I’m not fully sure why I have such problems with Y Combinator. Perhaps it’s an issue of personalities. The leader of YC, as they call it, is Paul Graham, who does not come across as a particularly nice guy, one of those types who sees “tough love” as the way to solve a problem. As far as he is concerned, the way to success is to remove all distractions; the successful teams, quote, “just eat, sleep, exercise, and program”. No personal relationships, no art, no music, just work. Anything that takes you away from work is seen as suspect. Comparisons of YC with graduate school life are apt. Participants are encouraged to live and eat cheaply, on the theory that it will all be worth it in the end. You put everything into the startup.
Even if your chance of success are only 10 per cent, so what? You might become a billionaire… The other advisors at YC, all successful entrepreneurs and investors themselves, have varying personalities but hoe to the YC line: there’s no business like keeping your nose to the grindstone. And of course, like in any lottery, there are a few tantalizing YC success stories to keep you motivated, such as Dropbox and Airbnb, companies that are worth billions now.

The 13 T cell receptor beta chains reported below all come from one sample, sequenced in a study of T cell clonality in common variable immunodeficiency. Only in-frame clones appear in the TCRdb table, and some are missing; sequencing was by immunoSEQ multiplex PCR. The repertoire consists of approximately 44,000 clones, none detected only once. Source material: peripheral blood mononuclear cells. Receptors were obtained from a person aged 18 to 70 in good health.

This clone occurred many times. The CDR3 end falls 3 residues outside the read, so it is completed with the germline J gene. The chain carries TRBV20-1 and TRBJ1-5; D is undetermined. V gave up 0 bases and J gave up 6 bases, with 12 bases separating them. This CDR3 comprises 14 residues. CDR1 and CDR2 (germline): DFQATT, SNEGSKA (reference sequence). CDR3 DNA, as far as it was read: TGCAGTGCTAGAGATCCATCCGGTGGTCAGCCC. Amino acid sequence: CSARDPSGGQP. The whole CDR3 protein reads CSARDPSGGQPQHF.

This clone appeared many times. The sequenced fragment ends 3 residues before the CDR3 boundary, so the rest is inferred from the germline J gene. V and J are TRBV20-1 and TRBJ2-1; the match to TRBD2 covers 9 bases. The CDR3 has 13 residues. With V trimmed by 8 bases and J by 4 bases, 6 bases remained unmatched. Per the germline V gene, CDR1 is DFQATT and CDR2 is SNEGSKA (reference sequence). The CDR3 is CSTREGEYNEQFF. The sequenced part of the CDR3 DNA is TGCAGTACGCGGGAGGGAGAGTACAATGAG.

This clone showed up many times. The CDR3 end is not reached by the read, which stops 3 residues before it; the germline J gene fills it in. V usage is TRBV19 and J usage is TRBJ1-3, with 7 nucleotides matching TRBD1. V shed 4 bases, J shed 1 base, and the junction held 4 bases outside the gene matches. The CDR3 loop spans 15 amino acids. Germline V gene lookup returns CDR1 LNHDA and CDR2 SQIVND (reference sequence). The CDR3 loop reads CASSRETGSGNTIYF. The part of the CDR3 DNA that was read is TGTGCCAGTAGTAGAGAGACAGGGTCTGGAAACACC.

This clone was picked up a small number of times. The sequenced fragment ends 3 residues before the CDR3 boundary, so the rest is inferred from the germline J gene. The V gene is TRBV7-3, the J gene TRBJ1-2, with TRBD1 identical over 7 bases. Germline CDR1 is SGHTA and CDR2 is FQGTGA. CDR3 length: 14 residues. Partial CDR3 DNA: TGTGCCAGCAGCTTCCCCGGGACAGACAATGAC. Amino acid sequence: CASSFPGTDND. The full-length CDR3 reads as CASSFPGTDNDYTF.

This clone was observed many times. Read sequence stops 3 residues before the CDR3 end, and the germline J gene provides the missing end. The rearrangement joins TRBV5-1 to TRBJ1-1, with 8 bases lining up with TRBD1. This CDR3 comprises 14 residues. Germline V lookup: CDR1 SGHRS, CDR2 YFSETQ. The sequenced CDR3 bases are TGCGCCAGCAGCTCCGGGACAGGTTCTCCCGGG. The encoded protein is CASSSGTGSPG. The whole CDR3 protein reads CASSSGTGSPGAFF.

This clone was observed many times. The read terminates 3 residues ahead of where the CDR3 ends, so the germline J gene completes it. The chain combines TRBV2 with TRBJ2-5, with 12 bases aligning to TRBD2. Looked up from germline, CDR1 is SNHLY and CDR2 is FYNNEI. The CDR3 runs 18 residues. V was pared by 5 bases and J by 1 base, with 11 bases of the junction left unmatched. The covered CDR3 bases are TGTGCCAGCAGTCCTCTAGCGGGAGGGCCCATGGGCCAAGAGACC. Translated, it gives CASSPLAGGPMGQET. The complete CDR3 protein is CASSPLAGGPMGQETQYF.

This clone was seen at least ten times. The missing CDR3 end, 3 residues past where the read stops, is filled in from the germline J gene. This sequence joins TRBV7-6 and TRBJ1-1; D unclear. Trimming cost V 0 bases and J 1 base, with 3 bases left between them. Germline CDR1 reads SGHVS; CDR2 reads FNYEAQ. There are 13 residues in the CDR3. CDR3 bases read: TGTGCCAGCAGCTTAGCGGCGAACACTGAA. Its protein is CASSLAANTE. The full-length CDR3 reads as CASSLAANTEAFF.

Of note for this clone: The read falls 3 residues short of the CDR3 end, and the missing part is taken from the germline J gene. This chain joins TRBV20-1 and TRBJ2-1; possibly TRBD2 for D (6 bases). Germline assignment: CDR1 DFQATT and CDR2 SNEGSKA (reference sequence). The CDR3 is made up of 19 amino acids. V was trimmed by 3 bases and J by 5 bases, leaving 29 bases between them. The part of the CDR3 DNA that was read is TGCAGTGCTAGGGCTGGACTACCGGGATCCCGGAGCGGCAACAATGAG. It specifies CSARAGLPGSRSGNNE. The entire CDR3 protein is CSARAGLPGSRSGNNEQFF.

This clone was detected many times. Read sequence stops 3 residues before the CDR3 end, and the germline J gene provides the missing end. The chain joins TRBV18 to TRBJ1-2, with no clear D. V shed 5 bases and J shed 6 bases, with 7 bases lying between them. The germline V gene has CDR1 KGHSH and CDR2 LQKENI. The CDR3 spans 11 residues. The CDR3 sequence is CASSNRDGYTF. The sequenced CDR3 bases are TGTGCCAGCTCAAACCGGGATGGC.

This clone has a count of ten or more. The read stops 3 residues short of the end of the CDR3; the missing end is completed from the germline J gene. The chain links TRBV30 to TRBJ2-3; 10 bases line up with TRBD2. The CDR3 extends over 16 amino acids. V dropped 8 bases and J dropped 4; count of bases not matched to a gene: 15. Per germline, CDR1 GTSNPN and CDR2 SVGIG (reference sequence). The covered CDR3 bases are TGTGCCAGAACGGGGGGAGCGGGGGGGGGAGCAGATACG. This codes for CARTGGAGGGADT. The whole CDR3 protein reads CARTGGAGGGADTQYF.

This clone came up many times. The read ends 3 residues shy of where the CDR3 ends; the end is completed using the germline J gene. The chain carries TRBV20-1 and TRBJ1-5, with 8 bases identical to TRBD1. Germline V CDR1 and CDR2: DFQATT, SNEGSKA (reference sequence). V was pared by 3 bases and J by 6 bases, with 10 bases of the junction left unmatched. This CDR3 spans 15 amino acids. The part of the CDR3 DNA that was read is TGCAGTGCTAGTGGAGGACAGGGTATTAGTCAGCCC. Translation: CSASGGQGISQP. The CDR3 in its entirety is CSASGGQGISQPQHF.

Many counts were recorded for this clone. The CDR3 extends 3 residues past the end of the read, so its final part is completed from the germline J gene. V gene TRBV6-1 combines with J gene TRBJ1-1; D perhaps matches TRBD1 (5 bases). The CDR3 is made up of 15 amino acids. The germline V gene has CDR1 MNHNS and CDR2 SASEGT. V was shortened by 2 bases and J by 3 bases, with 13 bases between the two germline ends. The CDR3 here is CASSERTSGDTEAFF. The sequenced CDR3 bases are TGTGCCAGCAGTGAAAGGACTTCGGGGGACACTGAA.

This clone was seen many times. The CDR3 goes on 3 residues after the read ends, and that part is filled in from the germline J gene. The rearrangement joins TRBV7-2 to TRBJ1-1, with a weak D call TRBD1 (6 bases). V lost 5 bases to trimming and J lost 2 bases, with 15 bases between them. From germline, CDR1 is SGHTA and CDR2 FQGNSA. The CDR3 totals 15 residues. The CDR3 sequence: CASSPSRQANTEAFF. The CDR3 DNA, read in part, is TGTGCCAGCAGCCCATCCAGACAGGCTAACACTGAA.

The problem is, where would we find the suckers, I mean, entrepreneurs, to go ahead against such difficult odds and under such difficult conditions? Who would put up with this level of difficulty? Why, the young of course! They don’t know any better. And so it is that the participants are fairly young, generally college-age or recently graduated, though a few are older. The company founders at YC are mostly programmers, indicating the strong preference at the incubator for technical founders and software solutions to problems.